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Wolves In The Throne Room - Two Hunters CD (album) cover


Wolves In The Throne Room


Tech/Extreme Prog Metal

4.14 | 56 ratings

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Prog Reviewer
4 stars I'd like to start by mentioning that, despite my enjoyment of many different types of metal, black metal really isn't a genre of music I cling to. I find most of the lo-fi production (most of it just sounds poorly produced to my ears) and lack of evolution and change in structure displeasing. I do like several forms of minimalistic music, but black metal generally isn't one of them. The big names in the genre do little for me, and I find many of the acts that come after them to be fairly formulaic. I did enjoy Slayer when I was younger, but as I started gaining a deeper understanding of musical theory and general knowledge, as well as reading an interview in which Kerry King admitted that he doesn't know how to solo and just lets his guitar feedback for all of the bands' solos, I started to drift away from black metal of any kind.

Well, enter Wolves in the Throne Room. This band may very well have completely changed my negative outlook on black metal. They've taken a genre of music that is typically associated with generic Satanic lyrics and church burnings and made it relevant to my interests again. To anyone who says that black metal is dead in the 21st century, I would ask them to listen to this album. Two Hunters is a collection of only 4 songs (although two of them are major epics) that has a play time of 46 1/3 minutes, but it feels like such a short musical journey every time I listen to it. I used to think that atmospheres this bleak and dark only came from chamber music and avant-garde music. But this band incorporates ambience, folk, and some of those avant-garde elements into their music. The production is definitely lo-fi, but it doesn't feel like it's irritating to my ears. It just fits the music very well in my opinion. In fact, some of the atmospheres make me think of a Univers Zero type of darkness, so this is indeed pretty bleak stuff. The drumming, especially the bass drumming, is fast and unrelenting and the guitar and bass chug along to help build the atmosphere. Nathan Weaver's lyrics are entirely incomprehensible to me, but that's acceptable for this kind of music. I simply treat them as another instrument and appreciate them as another tool to add to some of the darkest atmospheres I've heard in modern music.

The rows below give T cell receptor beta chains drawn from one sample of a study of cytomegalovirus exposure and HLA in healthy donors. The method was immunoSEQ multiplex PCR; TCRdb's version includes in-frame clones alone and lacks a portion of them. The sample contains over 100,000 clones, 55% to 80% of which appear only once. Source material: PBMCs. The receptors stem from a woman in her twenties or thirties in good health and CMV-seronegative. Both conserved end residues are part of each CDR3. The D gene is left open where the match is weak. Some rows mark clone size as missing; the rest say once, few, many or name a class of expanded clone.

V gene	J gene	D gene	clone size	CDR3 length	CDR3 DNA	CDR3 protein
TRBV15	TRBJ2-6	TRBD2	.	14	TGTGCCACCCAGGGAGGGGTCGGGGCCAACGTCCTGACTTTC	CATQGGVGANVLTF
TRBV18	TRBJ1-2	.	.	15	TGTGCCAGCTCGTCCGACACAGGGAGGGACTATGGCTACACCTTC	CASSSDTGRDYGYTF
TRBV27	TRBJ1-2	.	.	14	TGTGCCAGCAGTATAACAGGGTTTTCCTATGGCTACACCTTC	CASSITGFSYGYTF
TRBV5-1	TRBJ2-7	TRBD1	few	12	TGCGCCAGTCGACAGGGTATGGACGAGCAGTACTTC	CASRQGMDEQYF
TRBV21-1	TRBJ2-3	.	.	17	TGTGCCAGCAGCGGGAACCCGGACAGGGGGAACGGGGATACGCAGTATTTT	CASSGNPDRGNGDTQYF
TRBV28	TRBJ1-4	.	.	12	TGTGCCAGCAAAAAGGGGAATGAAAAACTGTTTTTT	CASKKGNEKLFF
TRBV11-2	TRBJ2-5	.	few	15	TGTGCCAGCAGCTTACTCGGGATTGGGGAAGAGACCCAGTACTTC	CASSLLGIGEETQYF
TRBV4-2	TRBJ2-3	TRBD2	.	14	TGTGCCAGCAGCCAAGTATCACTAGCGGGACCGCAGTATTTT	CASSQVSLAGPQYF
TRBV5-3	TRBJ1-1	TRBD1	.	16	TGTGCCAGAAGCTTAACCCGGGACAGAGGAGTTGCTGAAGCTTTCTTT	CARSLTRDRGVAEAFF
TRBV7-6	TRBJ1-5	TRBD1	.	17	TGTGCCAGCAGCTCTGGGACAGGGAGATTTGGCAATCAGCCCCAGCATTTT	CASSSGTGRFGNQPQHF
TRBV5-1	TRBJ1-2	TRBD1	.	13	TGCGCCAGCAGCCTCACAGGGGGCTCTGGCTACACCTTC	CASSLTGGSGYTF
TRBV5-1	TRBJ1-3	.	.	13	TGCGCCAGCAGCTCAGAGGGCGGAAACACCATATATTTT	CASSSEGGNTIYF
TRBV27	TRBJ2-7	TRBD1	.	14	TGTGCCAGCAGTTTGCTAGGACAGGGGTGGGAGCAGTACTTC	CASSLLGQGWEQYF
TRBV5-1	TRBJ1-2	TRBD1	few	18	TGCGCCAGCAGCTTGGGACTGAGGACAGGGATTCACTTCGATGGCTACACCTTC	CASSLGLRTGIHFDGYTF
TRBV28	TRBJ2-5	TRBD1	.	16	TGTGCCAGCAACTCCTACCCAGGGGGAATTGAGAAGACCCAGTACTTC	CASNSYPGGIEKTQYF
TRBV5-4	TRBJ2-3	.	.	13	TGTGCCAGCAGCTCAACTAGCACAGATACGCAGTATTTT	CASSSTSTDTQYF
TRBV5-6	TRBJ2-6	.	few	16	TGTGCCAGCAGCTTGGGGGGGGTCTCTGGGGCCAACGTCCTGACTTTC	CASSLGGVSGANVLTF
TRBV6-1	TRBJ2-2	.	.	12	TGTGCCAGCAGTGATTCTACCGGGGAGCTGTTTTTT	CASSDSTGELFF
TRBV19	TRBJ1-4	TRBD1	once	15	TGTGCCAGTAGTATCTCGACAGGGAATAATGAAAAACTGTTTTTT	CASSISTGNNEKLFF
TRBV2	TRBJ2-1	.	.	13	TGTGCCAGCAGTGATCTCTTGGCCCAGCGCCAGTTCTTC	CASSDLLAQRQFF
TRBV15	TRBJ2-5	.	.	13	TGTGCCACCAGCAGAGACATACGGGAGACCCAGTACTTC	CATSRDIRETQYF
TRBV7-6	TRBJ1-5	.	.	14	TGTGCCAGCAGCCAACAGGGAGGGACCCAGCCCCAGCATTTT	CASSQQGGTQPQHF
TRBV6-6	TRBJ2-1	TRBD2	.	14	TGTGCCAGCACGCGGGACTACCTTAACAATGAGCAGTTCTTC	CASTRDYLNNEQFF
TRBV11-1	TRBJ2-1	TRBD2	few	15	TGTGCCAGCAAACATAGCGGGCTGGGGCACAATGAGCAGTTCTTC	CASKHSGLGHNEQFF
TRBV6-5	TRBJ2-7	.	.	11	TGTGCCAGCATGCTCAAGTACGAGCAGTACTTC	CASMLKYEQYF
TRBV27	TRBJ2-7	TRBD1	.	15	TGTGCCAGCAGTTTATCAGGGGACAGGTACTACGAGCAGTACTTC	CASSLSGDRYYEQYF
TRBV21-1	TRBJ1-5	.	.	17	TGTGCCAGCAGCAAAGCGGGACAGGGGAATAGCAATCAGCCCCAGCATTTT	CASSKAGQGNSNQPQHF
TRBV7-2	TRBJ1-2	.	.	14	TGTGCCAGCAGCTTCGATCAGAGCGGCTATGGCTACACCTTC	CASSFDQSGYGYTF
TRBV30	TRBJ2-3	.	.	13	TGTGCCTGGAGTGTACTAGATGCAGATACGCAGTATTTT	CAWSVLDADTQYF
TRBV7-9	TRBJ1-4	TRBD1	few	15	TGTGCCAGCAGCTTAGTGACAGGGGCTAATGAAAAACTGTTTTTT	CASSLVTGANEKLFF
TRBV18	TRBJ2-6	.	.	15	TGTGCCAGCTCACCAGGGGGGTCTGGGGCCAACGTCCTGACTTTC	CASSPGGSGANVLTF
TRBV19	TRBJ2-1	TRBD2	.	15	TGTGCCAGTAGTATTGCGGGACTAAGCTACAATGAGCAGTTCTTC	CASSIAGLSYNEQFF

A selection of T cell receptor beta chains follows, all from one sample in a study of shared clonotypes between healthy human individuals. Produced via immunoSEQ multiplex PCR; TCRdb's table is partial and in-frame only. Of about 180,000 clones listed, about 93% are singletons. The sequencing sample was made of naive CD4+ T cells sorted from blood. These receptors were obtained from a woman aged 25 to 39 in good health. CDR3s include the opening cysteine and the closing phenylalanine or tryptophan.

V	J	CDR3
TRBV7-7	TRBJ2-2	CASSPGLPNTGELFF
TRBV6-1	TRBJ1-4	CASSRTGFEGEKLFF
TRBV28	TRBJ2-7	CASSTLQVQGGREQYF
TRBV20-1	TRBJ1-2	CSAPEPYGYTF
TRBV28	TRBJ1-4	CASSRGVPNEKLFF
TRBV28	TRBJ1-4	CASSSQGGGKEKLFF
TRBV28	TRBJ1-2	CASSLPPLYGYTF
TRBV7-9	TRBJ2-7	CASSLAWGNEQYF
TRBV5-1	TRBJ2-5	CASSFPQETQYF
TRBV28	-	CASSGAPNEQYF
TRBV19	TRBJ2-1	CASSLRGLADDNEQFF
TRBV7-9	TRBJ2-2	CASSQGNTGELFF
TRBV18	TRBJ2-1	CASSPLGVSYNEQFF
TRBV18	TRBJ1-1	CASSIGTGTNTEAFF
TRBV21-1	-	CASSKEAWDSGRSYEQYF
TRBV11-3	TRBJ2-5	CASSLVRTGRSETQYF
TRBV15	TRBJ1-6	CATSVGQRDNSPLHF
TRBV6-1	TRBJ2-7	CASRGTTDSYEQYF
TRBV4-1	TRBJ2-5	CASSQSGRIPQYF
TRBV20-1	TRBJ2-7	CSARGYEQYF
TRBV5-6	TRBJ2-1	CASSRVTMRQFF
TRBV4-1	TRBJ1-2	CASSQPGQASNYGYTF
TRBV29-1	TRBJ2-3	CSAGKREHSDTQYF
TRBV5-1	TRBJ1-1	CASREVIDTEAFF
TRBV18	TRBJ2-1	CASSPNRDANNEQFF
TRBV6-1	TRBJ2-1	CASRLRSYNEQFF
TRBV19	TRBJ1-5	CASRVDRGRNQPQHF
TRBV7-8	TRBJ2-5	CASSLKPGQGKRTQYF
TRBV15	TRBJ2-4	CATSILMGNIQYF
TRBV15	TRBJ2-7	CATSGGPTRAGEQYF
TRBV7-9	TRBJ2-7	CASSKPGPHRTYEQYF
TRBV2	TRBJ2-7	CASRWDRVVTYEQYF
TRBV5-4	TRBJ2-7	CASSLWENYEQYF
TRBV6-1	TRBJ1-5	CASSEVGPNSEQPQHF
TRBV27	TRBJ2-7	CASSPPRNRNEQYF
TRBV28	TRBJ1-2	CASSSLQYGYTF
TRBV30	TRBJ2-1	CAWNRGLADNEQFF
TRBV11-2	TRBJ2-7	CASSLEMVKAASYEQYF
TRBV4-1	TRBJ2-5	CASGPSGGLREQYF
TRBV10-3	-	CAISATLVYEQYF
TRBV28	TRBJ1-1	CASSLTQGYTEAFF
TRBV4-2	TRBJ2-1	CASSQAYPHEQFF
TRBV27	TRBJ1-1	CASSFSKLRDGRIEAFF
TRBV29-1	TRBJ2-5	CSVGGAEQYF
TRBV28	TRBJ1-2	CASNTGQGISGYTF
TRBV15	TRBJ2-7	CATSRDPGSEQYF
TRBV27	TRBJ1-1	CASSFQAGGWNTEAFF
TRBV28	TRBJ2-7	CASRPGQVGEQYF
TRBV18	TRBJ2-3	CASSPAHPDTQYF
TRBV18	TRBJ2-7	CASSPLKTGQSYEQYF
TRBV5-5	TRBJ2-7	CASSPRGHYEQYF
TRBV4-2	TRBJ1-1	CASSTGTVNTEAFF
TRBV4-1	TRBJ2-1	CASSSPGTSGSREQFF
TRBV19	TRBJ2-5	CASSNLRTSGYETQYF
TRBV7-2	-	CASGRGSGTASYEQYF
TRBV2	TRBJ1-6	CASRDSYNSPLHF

Wolves in the Throne Room may not be a band that fits everyone's tastes, but they've surely appealed to me. In fact, it took me several listens to even begin to appreciate the atmospheres that the band produces. I feel like I can find something new in them each time, and Wolves in the Throne Room is really good at building their atmospheres. This band has reignited my interests in black metal again, and I plan on exploring some of the more experimental bands in the genre with time. This album may very well be a masterpiece, but until I explore more black metal bands and get a greater understanding of the genre, 4 stars will have to do. Hopefully WitTR has a long and prosperous career. Their music should allow them to be more than able to do so.

horsewithteeth11 | 4/5 |


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